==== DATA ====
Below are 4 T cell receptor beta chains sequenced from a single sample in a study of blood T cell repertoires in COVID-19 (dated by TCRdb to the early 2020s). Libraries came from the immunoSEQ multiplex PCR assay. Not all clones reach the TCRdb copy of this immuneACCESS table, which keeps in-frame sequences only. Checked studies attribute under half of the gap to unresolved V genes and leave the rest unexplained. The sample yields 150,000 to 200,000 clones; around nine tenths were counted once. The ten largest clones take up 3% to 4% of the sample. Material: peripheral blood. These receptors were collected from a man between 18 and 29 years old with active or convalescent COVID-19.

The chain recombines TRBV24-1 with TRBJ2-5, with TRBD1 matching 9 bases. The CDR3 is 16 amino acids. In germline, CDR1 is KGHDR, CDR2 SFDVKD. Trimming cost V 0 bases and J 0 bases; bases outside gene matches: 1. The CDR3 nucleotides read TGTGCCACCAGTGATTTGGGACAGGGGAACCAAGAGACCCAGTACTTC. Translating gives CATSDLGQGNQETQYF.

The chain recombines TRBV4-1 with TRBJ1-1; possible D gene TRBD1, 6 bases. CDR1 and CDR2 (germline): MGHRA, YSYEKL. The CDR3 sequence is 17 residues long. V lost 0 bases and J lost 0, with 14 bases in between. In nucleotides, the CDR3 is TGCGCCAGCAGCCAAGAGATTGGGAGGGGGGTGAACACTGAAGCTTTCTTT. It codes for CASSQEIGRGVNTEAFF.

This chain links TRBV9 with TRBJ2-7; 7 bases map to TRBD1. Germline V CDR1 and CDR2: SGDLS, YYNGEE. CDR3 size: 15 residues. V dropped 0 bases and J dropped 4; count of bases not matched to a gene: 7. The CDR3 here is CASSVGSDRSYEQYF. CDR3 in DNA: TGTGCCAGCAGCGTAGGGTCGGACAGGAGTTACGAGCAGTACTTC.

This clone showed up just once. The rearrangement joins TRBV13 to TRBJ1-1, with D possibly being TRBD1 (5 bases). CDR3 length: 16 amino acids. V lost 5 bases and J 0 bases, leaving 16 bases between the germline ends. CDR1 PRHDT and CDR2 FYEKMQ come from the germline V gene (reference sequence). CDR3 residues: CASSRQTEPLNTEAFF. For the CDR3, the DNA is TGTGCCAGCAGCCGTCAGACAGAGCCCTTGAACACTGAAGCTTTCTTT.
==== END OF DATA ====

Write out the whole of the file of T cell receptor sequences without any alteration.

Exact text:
Below are 4 T cell receptor beta chains sequenced from a single sample in a study of blood T cell repertoires in COVID-19 (dated by TCRdb to the early 2020s). Libraries came from the immunoSEQ multiplex PCR assay. Not all clones reach the TCRdb copy of this immuneACCESS table, which keeps in-frame sequences only. Checked studies attribute under half of the gap to unresolved V genes and leave the rest unexplained. The sample yields 150,000 to 200,000 clones; around nine tenths were counted once. The ten largest clones take up 3% to 4% of the sample. Material: peripheral blood. These receptors were collected from a man between 18 and 29 years old with active or convalescent COVID-19.

The chain recombines TRBV24-1 with TRBJ2-5, with TRBD1 matching 9 bases. The CDR3 is 16 amino acids. In germline, CDR1 is KGHDR, CDR2 SFDVKD. Trimming cost V 0 bases and J 0 bases; bases outside gene matches: 1. The CDR3 nucleotides read TGTGCCACCAGTGATTTGGGACAGGGGAACCAAGAGACCCAGTACTTC. Translating gives CATSDLGQGNQETQYF.

The chain recombines TRBV4-1 with TRBJ1-1; possible D gene TRBD1, 6 bases. CDR1 and CDR2 (germline): MGHRA, YSYEKL. The CDR3 sequence is 17 residues long. V lost 0 bases and J lost 0, with 14 bases in between. In nucleotides, the CDR3 is TGCGCCAGCAGCCAAGAGATTGGGAGGGGGGTGAACACTGAAGCTTTCTTT. It codes for CASSQEIGRGVNTEAFF.

This chain links TRBV9 with TRBJ2-7; 7 bases map to TRBD1. Germline V CDR1 and CDR2: SGDLS, YYNGEE. CDR3 size: 15 residues. V dropped 0 bases and J dropped 4; count of bases not matched to a gene: 7. The CDR3 here is CASSVGSDRSYEQYF. CDR3 in DNA: TGTGCCAGCAGCGTAGGGTCGGACAGGAGTTACGAGCAGTACTTC.

This clone showed up just once. The rearrangement joins TRBV13 to TRBJ1-1, with D possibly being TRBD1 (5 bases). CDR3 length: 16 amino acids. V lost 5 bases and J 0 bases, leaving 16 bases between the germline ends. CDR1 PRHDT and CDR2 FYEKMQ come from the germline V gene (reference sequence). CDR3 residues: CASSRQTEPLNTEAFF. For the CDR3, the DNA is TGTGCCAGCAGCCGTCAGACAGAGCCCTTGAACACTGAAGCTTTCTTT.